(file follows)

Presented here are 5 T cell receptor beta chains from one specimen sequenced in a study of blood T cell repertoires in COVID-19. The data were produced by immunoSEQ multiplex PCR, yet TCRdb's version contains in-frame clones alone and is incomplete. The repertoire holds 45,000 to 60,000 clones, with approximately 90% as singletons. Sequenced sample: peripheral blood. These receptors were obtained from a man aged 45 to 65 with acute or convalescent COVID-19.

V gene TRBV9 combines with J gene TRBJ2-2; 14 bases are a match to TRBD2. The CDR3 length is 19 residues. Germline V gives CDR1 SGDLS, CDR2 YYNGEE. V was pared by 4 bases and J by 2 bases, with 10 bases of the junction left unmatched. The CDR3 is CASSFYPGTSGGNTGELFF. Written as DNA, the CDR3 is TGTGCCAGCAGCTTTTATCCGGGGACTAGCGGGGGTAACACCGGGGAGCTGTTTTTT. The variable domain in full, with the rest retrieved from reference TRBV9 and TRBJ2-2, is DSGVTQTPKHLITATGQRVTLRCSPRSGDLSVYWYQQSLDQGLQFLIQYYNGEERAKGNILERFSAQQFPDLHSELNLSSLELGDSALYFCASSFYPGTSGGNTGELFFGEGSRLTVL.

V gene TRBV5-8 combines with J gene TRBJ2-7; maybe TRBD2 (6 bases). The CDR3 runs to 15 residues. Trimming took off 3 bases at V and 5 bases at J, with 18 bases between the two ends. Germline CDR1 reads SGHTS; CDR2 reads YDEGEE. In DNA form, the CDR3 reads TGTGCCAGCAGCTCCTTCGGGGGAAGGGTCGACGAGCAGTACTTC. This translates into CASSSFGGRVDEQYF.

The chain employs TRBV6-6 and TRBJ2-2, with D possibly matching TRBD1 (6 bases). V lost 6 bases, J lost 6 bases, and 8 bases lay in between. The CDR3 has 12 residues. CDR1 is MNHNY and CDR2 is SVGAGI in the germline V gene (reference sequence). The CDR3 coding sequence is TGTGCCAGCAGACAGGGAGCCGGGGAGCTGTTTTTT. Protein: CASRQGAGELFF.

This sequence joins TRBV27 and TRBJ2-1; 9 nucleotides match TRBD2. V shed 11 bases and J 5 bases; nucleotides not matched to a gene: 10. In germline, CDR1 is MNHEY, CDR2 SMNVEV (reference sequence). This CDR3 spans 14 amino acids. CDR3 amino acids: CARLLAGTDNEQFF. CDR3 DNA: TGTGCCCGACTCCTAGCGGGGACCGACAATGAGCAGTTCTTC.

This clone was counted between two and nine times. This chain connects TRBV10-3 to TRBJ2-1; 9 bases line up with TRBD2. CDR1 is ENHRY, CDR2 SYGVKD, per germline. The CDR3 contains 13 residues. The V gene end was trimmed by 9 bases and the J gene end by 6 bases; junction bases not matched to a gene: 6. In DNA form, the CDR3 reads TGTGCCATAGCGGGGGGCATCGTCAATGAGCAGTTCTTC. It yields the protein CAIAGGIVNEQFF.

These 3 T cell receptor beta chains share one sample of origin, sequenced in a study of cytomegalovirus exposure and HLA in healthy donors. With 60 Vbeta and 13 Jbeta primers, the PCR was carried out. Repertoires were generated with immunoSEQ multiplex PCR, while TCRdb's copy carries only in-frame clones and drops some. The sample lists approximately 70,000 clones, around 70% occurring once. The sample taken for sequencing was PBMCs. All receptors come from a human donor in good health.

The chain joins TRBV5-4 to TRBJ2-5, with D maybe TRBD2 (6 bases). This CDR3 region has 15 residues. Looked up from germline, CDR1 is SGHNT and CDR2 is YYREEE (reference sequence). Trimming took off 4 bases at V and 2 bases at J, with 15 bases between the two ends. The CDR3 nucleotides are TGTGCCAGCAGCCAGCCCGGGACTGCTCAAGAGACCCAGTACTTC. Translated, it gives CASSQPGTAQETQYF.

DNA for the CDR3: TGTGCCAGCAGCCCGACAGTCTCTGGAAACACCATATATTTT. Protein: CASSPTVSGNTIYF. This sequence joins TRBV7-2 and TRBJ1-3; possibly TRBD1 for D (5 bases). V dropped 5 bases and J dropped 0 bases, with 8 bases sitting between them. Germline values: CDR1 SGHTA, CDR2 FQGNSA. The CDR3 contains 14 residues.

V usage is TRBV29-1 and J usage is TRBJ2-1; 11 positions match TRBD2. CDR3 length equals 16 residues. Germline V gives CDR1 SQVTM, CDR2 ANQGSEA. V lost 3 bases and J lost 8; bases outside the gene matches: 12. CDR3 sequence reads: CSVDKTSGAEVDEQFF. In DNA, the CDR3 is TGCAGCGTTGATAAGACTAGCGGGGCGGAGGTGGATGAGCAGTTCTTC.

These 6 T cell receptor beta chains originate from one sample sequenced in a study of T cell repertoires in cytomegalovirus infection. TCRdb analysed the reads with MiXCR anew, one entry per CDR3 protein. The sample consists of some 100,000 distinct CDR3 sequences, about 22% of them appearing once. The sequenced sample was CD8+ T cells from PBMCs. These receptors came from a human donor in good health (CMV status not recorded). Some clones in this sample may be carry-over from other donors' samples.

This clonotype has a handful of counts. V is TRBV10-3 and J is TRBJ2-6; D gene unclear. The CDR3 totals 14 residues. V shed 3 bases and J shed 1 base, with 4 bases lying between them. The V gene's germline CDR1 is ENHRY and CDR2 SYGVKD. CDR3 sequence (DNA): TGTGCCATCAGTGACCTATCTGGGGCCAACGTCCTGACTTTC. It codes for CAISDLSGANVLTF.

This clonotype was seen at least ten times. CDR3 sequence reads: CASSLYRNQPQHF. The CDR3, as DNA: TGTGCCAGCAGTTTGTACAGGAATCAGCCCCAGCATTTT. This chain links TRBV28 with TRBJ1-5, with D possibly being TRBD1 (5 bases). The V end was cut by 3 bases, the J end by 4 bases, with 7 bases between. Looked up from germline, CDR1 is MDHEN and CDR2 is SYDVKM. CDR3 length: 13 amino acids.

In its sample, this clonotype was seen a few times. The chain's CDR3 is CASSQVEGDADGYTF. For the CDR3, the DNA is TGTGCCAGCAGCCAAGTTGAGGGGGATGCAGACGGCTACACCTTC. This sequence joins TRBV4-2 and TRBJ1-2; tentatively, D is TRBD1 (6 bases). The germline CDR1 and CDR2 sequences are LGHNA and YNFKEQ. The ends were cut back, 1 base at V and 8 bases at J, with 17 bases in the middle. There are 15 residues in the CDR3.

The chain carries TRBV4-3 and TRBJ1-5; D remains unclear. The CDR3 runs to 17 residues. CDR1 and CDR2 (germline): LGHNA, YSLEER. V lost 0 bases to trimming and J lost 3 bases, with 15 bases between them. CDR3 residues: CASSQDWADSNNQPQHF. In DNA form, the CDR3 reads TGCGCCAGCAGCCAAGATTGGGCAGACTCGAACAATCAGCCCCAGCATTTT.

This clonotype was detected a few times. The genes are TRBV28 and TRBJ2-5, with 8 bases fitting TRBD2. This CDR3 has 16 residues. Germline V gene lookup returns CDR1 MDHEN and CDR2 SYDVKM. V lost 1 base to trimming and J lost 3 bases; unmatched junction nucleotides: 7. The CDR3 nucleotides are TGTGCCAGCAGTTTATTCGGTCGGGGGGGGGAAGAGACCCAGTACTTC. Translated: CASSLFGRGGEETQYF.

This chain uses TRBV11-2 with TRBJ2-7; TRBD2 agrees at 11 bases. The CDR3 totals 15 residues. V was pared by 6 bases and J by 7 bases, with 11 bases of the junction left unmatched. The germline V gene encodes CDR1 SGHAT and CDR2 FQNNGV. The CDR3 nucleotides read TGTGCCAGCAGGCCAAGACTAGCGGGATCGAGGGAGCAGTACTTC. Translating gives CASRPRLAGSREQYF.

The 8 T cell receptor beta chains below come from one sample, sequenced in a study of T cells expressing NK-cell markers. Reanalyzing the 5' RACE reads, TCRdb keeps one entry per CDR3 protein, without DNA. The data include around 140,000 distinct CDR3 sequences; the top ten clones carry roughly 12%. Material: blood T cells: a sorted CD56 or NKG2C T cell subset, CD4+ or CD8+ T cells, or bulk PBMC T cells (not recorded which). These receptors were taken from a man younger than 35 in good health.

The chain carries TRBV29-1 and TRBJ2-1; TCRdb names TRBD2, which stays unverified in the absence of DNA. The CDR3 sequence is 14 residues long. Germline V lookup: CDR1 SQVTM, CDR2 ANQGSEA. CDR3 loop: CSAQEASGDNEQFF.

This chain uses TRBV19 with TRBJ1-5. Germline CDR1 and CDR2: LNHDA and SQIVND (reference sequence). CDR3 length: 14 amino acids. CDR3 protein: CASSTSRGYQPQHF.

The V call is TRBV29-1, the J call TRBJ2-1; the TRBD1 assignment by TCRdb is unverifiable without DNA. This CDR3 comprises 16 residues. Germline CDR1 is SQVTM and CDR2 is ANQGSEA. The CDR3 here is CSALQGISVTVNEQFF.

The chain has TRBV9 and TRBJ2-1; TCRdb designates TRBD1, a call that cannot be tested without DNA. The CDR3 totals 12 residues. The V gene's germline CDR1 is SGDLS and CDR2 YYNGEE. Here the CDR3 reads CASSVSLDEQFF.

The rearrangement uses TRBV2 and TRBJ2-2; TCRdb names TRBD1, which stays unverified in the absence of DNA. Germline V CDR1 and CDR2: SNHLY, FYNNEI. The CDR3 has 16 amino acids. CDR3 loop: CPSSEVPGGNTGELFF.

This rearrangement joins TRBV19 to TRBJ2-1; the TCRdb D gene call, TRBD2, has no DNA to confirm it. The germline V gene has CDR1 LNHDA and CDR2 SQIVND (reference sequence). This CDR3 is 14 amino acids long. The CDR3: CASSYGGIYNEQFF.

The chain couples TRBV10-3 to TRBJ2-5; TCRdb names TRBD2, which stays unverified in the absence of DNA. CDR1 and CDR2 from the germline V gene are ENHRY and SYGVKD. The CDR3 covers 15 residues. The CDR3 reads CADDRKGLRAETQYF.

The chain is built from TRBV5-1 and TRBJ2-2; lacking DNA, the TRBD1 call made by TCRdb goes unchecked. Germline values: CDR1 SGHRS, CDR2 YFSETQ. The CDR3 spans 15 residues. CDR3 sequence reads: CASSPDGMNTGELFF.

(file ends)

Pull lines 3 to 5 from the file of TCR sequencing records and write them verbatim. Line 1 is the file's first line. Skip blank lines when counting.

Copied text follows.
V gene TRBV5-8 combines with J gene TRBJ2-7; maybe TRBD2 (6 bases). The CDR3 runs to 15 residues. Trimming took off 3 bases at V and 5 bases at J, with 18 bases between the two ends. Germline CDR1 reads SGHTS; CDR2 reads YDEGEE. In DNA form, the CDR3 reads TGTGCCAGCAGCTCCTTCGGGGGAAGGGTCGACGAGCAGTACTTC. This translates into CASSSFGGRVDEQYF.

The chain employs TRBV6-6 and TRBJ2-2, with D possibly matching TRBD1 (6 bases). V lost 6 bases, J lost 6 bases, and 8 bases lay in between. The CDR3 has 12 residues. CDR1 is MNHNY and CDR2 is SVGAGI in the germline V gene (reference sequence). The CDR3 coding sequence is TGTGCCAGCAGACAGGGAGCCGGGGAGCTGTTTTTT. Protein: CASRQGAGELFF.

This sequence joins TRBV27 and TRBJ2-1; 9 nucleotides match TRBD2. V shed 11 bases and J 5 bases; nucleotides not matched to a gene: 10. In germline, CDR1 is MNHEY, CDR2 SMNVEV (reference sequence). This CDR3 spans 14 amino acids. CDR3 amino acids: CARLLAGTDNEQFF. CDR3 DNA: TGTGCCCGACTCCTAGCGGGGACCGACAATGAGCAGTTCTTC.